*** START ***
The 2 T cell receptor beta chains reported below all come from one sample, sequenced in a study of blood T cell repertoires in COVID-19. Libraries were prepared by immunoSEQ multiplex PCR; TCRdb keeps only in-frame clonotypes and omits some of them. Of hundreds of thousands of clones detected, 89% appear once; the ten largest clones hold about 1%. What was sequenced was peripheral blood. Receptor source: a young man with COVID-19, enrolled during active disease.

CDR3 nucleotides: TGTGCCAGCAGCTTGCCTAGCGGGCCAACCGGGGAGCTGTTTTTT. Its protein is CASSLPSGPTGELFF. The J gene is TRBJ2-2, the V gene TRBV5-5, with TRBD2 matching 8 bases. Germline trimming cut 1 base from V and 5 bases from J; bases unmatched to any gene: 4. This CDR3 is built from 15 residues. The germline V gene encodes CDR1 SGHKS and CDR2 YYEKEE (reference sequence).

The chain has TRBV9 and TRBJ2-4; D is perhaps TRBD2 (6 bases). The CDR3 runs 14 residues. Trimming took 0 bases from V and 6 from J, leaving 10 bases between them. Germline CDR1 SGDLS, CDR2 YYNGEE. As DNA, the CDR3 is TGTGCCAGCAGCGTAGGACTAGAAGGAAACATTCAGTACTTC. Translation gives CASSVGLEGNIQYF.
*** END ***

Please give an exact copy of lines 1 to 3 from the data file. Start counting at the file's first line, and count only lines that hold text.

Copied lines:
The 2 T cell receptor beta chains reported below all come from one sample, sequenced in a study of blood T cell repertoires in COVID-19. Libraries were prepared by immunoSEQ multiplex PCR; TCRdb keeps only in-frame clonotypes and omits some of them. Of hundreds of thousands of clones detected, 89% appear once; the ten largest clones hold about 1%. What was sequenced was peripheral blood. Receptor source: a young man with COVID-19, enrolled during active disease.

CDR3 nucleotides: TGTGCCAGCAGCTTGCCTAGCGGGCCAACCGGGGAGCTGTTTTTT. Its protein is CASSLPSGPTGELFF. The J gene is TRBJ2-2, the V gene TRBV5-5, with TRBD2 matching 8 bases. Germline trimming cut 1 base from V and 5 bases from J; bases unmatched to any gene: 4. This CDR3 is built from 15 residues. The germline V gene encodes CDR1 SGHKS and CDR2 YYEKEE (reference sequence).

The chain has TRBV9 and TRBJ2-4; D is perhaps TRBD2 (6 bases). The CDR3 runs 14 residues. Trimming took 0 bases from V and 6 from J, leaving 10 bases between them. Germline CDR1 SGDLS, CDR2 YYNGEE. As DNA, the CDR3 is TGTGCCAGCAGCGTAGGACTAGAAGGAAACATTCAGTACTTC. Translation gives CASSVGLEGNIQYF.